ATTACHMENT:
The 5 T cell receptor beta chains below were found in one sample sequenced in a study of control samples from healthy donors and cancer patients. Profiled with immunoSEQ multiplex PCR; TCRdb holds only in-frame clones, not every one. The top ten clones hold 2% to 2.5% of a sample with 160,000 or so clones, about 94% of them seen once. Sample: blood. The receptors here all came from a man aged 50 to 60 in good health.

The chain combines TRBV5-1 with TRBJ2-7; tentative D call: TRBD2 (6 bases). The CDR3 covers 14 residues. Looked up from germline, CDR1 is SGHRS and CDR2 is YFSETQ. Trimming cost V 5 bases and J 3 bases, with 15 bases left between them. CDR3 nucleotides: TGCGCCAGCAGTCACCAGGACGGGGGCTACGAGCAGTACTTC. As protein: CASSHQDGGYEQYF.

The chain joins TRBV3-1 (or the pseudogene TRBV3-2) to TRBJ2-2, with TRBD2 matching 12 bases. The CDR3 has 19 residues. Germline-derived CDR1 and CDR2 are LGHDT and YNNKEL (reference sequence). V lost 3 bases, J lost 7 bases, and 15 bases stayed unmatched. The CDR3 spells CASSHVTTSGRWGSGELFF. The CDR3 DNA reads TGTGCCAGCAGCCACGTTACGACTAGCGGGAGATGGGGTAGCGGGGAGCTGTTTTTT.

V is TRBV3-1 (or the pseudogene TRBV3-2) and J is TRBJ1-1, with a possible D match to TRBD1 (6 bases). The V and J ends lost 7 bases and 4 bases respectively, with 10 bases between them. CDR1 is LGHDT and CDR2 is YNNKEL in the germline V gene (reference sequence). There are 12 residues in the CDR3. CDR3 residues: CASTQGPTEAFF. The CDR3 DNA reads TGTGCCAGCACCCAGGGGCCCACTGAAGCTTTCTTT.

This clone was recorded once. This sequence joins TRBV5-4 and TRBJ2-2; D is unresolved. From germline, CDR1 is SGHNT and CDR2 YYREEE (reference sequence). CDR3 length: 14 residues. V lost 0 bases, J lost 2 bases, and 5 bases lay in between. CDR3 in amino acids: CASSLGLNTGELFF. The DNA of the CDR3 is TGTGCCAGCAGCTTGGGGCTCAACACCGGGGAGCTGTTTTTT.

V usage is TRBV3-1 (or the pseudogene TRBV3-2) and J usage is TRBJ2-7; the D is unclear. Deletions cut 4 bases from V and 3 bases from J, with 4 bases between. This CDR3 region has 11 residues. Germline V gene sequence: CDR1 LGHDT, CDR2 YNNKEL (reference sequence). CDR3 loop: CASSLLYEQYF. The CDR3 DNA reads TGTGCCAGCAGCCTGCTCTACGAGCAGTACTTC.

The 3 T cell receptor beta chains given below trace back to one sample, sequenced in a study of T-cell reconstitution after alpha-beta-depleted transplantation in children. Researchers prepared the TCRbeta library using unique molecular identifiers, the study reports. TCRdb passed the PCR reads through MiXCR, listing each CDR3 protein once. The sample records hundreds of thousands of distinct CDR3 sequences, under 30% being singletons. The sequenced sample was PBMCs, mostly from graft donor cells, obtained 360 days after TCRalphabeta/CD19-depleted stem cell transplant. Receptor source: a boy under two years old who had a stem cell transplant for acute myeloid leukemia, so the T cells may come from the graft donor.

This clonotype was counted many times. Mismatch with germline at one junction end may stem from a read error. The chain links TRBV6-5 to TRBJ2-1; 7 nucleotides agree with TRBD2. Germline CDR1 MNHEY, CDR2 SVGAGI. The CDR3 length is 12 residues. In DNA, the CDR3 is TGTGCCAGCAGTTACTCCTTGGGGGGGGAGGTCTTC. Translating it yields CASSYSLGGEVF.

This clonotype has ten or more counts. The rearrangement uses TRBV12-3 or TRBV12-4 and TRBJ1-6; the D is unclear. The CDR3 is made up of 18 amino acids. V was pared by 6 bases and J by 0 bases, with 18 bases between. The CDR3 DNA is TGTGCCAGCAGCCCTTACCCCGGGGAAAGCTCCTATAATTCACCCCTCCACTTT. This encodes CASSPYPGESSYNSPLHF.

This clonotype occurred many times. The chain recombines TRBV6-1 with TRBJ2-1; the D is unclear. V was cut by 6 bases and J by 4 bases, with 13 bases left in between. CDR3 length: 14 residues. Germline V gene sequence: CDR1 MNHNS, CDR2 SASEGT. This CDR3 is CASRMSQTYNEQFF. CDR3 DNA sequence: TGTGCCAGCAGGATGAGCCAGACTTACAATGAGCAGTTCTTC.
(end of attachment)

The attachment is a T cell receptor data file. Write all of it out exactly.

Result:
The 5 T cell receptor beta chains below were found in one sample sequenced in a study of control samples from healthy donors and cancer patients. Profiled with immunoSEQ multiplex PCR; TCRdb holds only in-frame clones, not every one. The top ten clones hold 2% to 2.5% of a sample with 160,000 or so clones, about 94% of them seen once. Sample: blood. The receptors here all came from a man aged 50 to 60 in good health.

The chain combines TRBV5-1 with TRBJ2-7; tentative D call: TRBD2 (6 bases). The CDR3 covers 14 residues. Looked up from germline, CDR1 is SGHRS and CDR2 is YFSETQ. Trimming cost V 5 bases and J 3 bases, with 15 bases left between them. CDR3 nucleotides: TGCGCCAGCAGTCACCAGGACGGGGGCTACGAGCAGTACTTC. As protein: CASSHQDGGYEQYF.

The chain joins TRBV3-1 (or the pseudogene TRBV3-2) to TRBJ2-2, with TRBD2 matching 12 bases. The CDR3 has 19 residues. Germline-derived CDR1 and CDR2 are LGHDT and YNNKEL (reference sequence). V lost 3 bases, J lost 7 bases, and 15 bases stayed unmatched. The CDR3 spells CASSHVTTSGRWGSGELFF. The CDR3 DNA reads TGTGCCAGCAGCCACGTTACGACTAGCGGGAGATGGGGTAGCGGGGAGCTGTTTTTT.

V is TRBV3-1 (or the pseudogene TRBV3-2) and J is TRBJ1-1, with a possible D match to TRBD1 (6 bases). The V and J ends lost 7 bases and 4 bases respectively, with 10 bases between them. CDR1 is LGHDT and CDR2 is YNNKEL in the germline V gene (reference sequence). There are 12 residues in the CDR3. CDR3 residues: CASTQGPTEAFF. The CDR3 DNA reads TGTGCCAGCACCCAGGGGCCCACTGAAGCTTTCTTT.

This clone was recorded once. This sequence joins TRBV5-4 and TRBJ2-2; D is unresolved. From germline, CDR1 is SGHNT and CDR2 YYREEE (reference sequence). CDR3 length: 14 residues. V lost 0 bases, J lost 2 bases, and 5 bases lay in between. CDR3 in amino acids: CASSLGLNTGELFF. The DNA of the CDR3 is TGTGCCAGCAGCTTGGGGCTCAACACCGGGGAGCTGTTTTTT.

V usage is TRBV3-1 (or the pseudogene TRBV3-2) and J usage is TRBJ2-7; the D is unclear. Deletions cut 4 bases from V and 3 bases from J, with 4 bases between. This CDR3 region has 11 residues. Germline V gene sequence: CDR1 LGHDT, CDR2 YNNKEL (reference sequence). CDR3 loop: CASSLLYEQYF. The CDR3 DNA reads TGTGCCAGCAGCCTGCTCTACGAGCAGTACTTC.

The 3 T cell receptor beta chains given below trace back to one sample, sequenced in a study of T-cell reconstitution after alpha-beta-depleted transplantation in children. Researchers prepared the TCRbeta library using unique molecular identifiers, the study reports. TCRdb passed the PCR reads through MiXCR, listing each CDR3 protein once. The sample records hundreds of thousands of distinct CDR3 sequences, under 30% being singletons. The sequenced sample was PBMCs, mostly from graft donor cells, obtained 360 days after TCRalphabeta/CD19-depleted stem cell transplant. Receptor source: a boy under two years old who had a stem cell transplant for acute myeloid leukemia, so the T cells may come from the graft donor.

This clonotype was counted many times. Mismatch with germline at one junction end may stem from a read error. The chain links TRBV6-5 to TRBJ2-1; 7 nucleotides agree with TRBD2. Germline CDR1 MNHEY, CDR2 SVGAGI. The CDR3 length is 12 residues. In DNA, the CDR3 is TGTGCCAGCAGTTACTCCTTGGGGGGGGAGGTCTTC. Translating it yields CASSYSLGGEVF.

This clonotype has ten or more counts. The rearrangement uses TRBV12-3 or TRBV12-4 and TRBJ1-6; the D is unclear. The CDR3 is made up of 18 amino acids. V was pared by 6 bases and J by 0 bases, with 18 bases between. The CDR3 DNA is TGTGCCAGCAGCCCTTACCCCGGGGAAAGCTCCTATAATTCACCCCTCCACTTT. This encodes CASSPYPGESSYNSPLHF.

This clonotype occurred many times. The chain recombines TRBV6-1 with TRBJ2-1; the D is unclear. V was cut by 6 bases and J by 4 bases, with 13 bases left in between. CDR3 length: 14 residues. Germline V gene sequence: CDR1 MNHNS, CDR2 SASEGT. This CDR3 is CASRMSQTYNEQFF. CDR3 DNA sequence: TGTGCCAGCAGGATGAGCCAGACTTACAATGAGCAGTTCTTC.